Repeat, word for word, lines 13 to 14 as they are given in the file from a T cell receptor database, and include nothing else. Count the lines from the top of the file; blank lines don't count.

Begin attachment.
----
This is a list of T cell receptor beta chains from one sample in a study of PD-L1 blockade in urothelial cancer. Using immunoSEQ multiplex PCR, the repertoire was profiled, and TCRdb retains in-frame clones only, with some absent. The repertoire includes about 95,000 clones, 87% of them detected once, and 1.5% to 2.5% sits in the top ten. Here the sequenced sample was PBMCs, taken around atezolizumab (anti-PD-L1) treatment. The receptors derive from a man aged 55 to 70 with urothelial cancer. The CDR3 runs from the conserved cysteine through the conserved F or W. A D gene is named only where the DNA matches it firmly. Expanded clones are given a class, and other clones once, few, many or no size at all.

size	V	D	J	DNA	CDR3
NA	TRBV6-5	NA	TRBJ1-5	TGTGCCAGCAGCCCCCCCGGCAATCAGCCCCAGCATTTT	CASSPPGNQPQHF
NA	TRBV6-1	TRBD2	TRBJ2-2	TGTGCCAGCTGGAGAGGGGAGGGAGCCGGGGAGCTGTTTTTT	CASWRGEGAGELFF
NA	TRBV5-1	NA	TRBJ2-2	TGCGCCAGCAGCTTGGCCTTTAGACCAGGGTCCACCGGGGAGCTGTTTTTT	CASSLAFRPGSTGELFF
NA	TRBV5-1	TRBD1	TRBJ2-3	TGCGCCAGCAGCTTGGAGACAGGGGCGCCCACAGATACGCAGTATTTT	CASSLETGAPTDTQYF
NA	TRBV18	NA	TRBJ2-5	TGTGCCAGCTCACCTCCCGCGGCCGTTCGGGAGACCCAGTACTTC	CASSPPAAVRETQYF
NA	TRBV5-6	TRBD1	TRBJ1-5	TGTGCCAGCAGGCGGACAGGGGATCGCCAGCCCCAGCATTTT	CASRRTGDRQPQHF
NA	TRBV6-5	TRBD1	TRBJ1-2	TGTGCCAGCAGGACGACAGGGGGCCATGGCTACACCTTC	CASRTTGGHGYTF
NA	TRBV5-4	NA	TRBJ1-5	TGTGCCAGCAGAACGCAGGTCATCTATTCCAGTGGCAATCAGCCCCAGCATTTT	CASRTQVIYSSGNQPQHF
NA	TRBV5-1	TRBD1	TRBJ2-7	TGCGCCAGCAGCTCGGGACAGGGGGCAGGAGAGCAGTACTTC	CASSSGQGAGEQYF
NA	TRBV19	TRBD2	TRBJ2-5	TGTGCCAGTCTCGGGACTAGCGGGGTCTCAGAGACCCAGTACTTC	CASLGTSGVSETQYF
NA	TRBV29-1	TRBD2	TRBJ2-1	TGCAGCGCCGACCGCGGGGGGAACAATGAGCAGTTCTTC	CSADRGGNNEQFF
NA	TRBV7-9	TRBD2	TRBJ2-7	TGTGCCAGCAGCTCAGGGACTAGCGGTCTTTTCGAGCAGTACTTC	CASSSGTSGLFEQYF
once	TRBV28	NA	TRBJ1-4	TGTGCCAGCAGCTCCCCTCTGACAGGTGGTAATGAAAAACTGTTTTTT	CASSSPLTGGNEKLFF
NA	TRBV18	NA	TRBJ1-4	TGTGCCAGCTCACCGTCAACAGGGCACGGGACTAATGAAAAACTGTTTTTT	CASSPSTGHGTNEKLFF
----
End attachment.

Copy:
NA	TRBV29-1	TRBD2	TRBJ2-1	TGCAGCGCCGACCGCGGGGGGAACAATGAGCAGTTCTTC	CSADRGGNNEQFF
NA	TRBV7-9	TRBD2	TRBJ2-7	TGTGCCAGCAGCTCAGGGACTAGCGGTCTTTTCGAGCAGTACTTC	CASSSGTSGLFEQYF